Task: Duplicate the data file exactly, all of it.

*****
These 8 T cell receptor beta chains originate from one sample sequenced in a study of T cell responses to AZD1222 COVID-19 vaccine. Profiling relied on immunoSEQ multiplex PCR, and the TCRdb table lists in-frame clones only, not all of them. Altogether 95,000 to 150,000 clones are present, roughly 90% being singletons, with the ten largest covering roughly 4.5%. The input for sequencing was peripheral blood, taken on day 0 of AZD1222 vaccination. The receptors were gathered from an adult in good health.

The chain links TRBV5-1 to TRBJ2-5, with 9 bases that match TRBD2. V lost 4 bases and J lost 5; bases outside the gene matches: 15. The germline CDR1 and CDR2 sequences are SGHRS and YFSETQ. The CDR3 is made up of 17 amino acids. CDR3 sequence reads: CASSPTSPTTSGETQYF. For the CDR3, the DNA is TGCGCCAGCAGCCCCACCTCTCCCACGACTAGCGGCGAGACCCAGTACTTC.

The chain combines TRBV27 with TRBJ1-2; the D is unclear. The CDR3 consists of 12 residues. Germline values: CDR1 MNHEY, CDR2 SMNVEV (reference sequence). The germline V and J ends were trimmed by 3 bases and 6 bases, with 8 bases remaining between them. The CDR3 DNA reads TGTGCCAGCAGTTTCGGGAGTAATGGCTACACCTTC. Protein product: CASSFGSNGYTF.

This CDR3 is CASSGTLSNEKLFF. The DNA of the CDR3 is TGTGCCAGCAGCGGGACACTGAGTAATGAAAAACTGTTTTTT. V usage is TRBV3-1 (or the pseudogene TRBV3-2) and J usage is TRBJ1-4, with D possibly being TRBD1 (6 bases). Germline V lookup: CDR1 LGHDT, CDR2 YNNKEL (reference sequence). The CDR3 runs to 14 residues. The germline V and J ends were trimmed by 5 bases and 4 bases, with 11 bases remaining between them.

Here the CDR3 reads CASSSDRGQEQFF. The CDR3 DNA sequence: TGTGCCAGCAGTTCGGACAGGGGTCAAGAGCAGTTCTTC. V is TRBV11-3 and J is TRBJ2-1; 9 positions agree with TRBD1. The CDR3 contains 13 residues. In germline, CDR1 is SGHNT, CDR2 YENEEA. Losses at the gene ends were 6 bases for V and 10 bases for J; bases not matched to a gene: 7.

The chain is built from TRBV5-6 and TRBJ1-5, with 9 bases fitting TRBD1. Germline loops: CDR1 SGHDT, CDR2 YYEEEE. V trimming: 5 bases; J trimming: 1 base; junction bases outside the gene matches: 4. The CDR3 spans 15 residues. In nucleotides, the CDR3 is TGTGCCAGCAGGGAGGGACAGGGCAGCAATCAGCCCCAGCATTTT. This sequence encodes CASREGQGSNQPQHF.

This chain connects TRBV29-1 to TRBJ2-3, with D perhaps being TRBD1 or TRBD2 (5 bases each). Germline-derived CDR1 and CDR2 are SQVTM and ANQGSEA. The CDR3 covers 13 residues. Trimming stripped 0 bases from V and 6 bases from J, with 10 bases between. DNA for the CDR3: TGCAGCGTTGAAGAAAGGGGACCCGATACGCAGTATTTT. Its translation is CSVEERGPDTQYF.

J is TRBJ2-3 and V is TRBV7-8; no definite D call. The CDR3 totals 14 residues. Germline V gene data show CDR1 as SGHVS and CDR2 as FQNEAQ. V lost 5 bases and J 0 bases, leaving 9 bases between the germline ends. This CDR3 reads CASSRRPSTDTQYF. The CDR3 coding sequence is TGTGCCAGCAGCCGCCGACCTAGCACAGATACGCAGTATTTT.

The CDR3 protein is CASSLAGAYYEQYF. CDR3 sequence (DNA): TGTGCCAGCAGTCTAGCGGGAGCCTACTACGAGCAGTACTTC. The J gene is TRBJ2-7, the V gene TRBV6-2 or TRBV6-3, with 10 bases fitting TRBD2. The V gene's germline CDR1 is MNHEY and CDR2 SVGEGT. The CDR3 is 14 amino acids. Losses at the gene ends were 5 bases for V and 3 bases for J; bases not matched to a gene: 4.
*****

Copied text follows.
These 8 T cell receptor beta chains originate from one sample sequenced in a study of T cell responses to AZD1222 COVID-19 vaccine. Profiling relied on immunoSEQ multiplex PCR, and the TCRdb table lists in-frame clones only, not all of them. Altogether 95,000 to 150,000 clones are present, roughly 90% being singletons, with the ten largest covering roughly 4.5%. The input for sequencing was peripheral blood, taken on day 0 of AZD1222 vaccination. The receptors were gathered from an adult in good health.

The chain links TRBV5-1 to TRBJ2-5, with 9 bases that match TRBD2. V lost 4 bases and J lost 5; bases outside the gene matches: 15. The germline CDR1 and CDR2 sequences are SGHRS and YFSETQ. The CDR3 is made up of 17 amino acids. CDR3 sequence reads: CASSPTSPTTSGETQYF. For the CDR3, the DNA is TGCGCCAGCAGCCCCACCTCTCCCACGACTAGCGGCGAGACCCAGTACTTC.

The chain combines TRBV27 with TRBJ1-2; the D is unclear. The CDR3 consists of 12 residues. Germline values: CDR1 MNHEY, CDR2 SMNVEV (reference sequence). The germline V and J ends were trimmed by 3 bases and 6 bases, with 8 bases remaining between them. The CDR3 DNA reads TGTGCCAGCAGTTTCGGGAGTAATGGCTACACCTTC. Protein product: CASSFGSNGYTF.

This CDR3 is CASSGTLSNEKLFF. The DNA of the CDR3 is TGTGCCAGCAGCGGGACACTGAGTAATGAAAAACTGTTTTTT. V usage is TRBV3-1 (or the pseudogene TRBV3-2) and J usage is TRBJ1-4, with D possibly being TRBD1 (6 bases). Germline V lookup: CDR1 LGHDT, CDR2 YNNKEL (reference sequence). The CDR3 runs to 14 residues. The germline V and J ends were trimmed by 5 bases and 4 bases, with 11 bases remaining between them.

Here the CDR3 reads CASSSDRGQEQFF. The CDR3 DNA sequence: TGTGCCAGCAGTTCGGACAGGGGTCAAGAGCAGTTCTTC. V is TRBV11-3 and J is TRBJ2-1; 9 positions agree with TRBD1. The CDR3 contains 13 residues. In germline, CDR1 is SGHNT, CDR2 YENEEA. Losses at the gene ends were 6 bases for V and 10 bases for J; bases not matched to a gene: 7.

The chain is built from TRBV5-6 and TRBJ1-5, with 9 bases fitting TRBD1. Germline loops: CDR1 SGHDT, CDR2 YYEEEE. V trimming: 5 bases; J trimming: 1 base; junction bases outside the gene matches: 4. The CDR3 spans 15 residues. In nucleotides, the CDR3 is TGTGCCAGCAGGGAGGGACAGGGCAGCAATCAGCCCCAGCATTTT. This sequence encodes CASREGQGSNQPQHF.

This chain connects TRBV29-1 to TRBJ2-3, with D perhaps being TRBD1 or TRBD2 (5 bases each). Germline-derived CDR1 and CDR2 are SQVTM and ANQGSEA. The CDR3 covers 13 residues. Trimming stripped 0 bases from V and 6 bases from J, with 10 bases between. DNA for the CDR3: TGCAGCGTTGAAGAAAGGGGACCCGATACGCAGTATTTT. Its translation is CSVEERGPDTQYF.

J is TRBJ2-3 and V is TRBV7-8; no definite D call. The CDR3 totals 14 residues. Germline V gene data show CDR1 as SGHVS and CDR2 as FQNEAQ. V lost 5 bases and J 0 bases, leaving 9 bases between the germline ends. This CDR3 reads CASSRRPSTDTQYF. The CDR3 coding sequence is TGTGCCAGCAGCCGCCGACCTAGCACAGATACGCAGTATTTT.

The CDR3 protein is CASSLAGAYYEQYF. CDR3 sequence (DNA): TGTGCCAGCAGTCTAGCGGGAGCCTACTACGAGCAGTACTTC. The J gene is TRBJ2-7, the V gene TRBV6-2 or TRBV6-3, with 10 bases fitting TRBD2. The V gene's germline CDR1 is MNHEY and CDR2 SVGEGT. The CDR3 is 14 amino acids. Losses at the gene ends were 5 bases for V and 3 bases for J; bases not matched to a gene: 4.